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Issuance of US high-yield debt is growing despite the prospect of further interest rate hikes in 2017. But an improving economic outlook should offset fears around refinancing risk, says Kevin Mathews.
Financial markets in the US have rallied strongly since the beginning of 2017, thanks in part to the ‘Trump effect’. Investors are confident President Trump’s policies – particularly the pro-growth trifecta of tax cuts, deregulation and infrastructure spending – will boost corporate profits. Trump’s influence is most conspicuous in the equity markets: the S&P 500 Index has risen to levels last seen during the dot-com boom of the 1990s. But US high-yield credit has also seen an impressive rally.
On February 23, the average yield on triple-C rated bonds fell to below 10 per cent, compared with 20.92 per cent a year earlier, according to Bank of America Merrill Lynch data, and tightened further to 9.69 per cent on March 1. The average yield on double-B rated bonds has also fallen, albeit less dramatically, to 4.42 per cent as of March 1, down from 5.94 per cent a year earlier. As well as an improving economic outlook, the tightening in high-yield credits has been driven by a recovery in oil prices since early 2016, which has quelled fears over potential defaults in the energy sector.
Companies are taking advantage of resurgent demand by issuing new bonds and refinancing existing debt. Over $32.6 billion of high-yield debt was priced in January 2017, compared with $9.2 billion over the same period a year earlier. JP Morgan forecasts total high-yield issuance of $300 billion in 2017, up from $286.2 billion in 2016, with the majority of this amount – some $165 billion – comprising refinancing of existing bonds.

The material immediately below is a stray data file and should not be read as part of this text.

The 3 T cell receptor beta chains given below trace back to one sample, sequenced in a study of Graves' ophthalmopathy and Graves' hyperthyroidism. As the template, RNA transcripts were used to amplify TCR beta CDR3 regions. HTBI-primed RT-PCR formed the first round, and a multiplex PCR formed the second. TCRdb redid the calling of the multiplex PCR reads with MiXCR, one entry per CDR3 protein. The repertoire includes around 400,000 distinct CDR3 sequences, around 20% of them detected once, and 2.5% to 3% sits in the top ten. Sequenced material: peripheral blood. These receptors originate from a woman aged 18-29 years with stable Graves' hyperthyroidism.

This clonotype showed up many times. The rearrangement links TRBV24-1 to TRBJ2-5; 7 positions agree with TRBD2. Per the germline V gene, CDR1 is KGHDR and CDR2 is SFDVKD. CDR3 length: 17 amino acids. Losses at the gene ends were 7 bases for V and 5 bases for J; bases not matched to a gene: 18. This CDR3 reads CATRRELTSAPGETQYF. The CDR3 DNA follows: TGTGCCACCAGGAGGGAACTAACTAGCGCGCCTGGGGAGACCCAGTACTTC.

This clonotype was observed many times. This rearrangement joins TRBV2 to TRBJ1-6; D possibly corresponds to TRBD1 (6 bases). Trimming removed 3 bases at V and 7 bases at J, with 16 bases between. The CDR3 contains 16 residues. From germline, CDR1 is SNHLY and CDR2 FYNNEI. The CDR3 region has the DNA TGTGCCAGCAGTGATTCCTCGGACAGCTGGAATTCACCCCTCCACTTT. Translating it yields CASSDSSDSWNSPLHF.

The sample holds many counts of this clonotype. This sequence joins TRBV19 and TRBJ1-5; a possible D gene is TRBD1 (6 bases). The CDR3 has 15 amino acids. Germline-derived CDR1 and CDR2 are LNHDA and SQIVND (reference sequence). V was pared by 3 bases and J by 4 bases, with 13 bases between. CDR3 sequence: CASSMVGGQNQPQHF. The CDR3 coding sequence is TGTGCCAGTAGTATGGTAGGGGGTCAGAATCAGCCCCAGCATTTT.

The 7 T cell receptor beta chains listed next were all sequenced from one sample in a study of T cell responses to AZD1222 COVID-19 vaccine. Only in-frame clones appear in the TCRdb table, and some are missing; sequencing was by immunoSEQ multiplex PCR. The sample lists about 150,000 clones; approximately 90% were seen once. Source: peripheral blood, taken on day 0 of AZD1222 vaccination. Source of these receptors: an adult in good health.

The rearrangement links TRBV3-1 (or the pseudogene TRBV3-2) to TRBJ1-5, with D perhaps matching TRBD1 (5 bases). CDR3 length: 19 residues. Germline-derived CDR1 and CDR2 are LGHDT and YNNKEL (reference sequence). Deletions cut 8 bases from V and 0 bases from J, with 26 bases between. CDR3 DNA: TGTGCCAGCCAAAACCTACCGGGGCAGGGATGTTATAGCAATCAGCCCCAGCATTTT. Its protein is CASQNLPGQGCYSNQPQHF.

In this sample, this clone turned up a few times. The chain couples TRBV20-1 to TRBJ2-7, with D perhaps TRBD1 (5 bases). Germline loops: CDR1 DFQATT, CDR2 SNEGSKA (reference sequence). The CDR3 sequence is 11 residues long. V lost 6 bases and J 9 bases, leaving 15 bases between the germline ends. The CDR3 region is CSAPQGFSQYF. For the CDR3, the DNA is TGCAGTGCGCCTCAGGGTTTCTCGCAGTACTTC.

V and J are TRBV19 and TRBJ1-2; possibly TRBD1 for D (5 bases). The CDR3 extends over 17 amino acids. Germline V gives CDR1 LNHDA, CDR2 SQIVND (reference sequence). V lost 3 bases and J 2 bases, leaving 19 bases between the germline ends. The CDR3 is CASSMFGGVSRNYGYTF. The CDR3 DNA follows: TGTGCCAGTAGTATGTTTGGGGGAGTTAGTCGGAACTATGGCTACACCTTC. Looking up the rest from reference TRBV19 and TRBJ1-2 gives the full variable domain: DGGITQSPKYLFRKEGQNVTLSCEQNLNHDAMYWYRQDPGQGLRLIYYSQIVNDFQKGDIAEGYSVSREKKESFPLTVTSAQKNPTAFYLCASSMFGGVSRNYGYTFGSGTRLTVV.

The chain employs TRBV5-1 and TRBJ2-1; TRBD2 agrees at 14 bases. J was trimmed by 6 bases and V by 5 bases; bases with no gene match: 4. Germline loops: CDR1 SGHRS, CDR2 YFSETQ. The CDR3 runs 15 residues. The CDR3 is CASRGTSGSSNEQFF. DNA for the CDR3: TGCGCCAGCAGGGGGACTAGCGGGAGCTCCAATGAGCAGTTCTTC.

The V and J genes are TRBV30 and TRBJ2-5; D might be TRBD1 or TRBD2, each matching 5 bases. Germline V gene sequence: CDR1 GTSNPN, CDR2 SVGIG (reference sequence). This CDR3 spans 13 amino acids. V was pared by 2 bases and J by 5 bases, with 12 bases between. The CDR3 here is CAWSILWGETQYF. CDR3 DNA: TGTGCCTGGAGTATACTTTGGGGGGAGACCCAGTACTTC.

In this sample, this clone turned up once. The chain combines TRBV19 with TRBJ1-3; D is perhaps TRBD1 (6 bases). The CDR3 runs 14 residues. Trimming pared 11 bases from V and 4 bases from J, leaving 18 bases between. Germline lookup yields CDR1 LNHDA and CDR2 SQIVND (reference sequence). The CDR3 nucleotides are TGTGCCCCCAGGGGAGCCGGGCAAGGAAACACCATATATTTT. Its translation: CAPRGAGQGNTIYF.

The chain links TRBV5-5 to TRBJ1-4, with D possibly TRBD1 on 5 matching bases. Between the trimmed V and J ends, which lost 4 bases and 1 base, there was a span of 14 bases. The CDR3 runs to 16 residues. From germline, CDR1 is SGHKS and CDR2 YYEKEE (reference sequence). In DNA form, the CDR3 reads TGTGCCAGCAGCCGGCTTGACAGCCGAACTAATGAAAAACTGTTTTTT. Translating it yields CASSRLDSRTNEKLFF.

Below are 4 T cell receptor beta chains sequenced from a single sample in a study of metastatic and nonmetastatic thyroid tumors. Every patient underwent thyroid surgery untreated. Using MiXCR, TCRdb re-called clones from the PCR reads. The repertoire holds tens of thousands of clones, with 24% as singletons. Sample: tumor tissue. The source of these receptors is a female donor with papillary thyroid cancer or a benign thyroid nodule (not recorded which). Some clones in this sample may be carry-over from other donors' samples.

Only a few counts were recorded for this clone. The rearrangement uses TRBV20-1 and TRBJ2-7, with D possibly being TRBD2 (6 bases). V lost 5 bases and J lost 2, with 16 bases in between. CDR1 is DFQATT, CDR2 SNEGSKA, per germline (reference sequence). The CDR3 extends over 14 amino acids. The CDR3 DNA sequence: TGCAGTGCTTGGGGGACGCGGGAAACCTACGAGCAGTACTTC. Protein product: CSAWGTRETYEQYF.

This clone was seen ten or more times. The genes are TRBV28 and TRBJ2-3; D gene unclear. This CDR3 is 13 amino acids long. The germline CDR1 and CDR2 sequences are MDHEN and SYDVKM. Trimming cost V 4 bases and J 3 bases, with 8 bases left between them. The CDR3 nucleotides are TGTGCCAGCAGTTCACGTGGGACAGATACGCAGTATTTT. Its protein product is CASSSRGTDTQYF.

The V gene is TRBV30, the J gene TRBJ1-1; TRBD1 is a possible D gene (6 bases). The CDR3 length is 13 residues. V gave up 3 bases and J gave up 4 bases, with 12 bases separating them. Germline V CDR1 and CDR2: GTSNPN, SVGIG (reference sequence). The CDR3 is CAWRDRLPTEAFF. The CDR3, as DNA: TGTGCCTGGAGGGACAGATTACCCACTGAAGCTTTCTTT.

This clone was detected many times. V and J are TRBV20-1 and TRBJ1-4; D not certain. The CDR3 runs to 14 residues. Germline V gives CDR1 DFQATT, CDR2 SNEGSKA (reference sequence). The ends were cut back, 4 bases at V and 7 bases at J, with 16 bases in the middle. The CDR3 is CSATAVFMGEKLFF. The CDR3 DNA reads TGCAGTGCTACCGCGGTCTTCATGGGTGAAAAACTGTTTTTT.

With the Federal Reserve expected to raise interest rates at least twice this year, companies are looking to refinance their debts before borrowing costs begin to rise. But much refinancing remains to be done. According to Moody’s, just over $1 trillion of US high-yield debt will mature over the next five years,1 prompting fears in some quarters of a ‘refinancing wall’ that the market will struggle to absorb, especially if Trump fails to follow through on his policies or energy prices slide.2
In this Q&A, Kevin Mathews, Head of Global High Yield at Aviva Investors, explores the factors behind the US high-yield rally, whether concerns around refinancing risk are justified and potential investment opportunities in the asset class.
How do you expect issuance in US high yield to develop this year relative to 2016?
The whole market is up on an absolute basis compared with last year. The election of Donald Trump, and the expectations he will deliver stronger economic growth, may have played a role in this. We will have to wait for the substance of Trump’s policies on tax and infrastructure spending, but the market is optimistic.
Issuance is strong across all sectors. As the Federal Reserve is becoming active again, many corporate treasurers have decided now is the time to come to the market and refinance. The majority of the activity in the high-yield market in early 2017 – some 60 per cent – has involved refinancing of existing issues.3 We have also seen a substantial amount of refinancing in the leveraged loan market.
How has Trump’s election affected the high-yield market?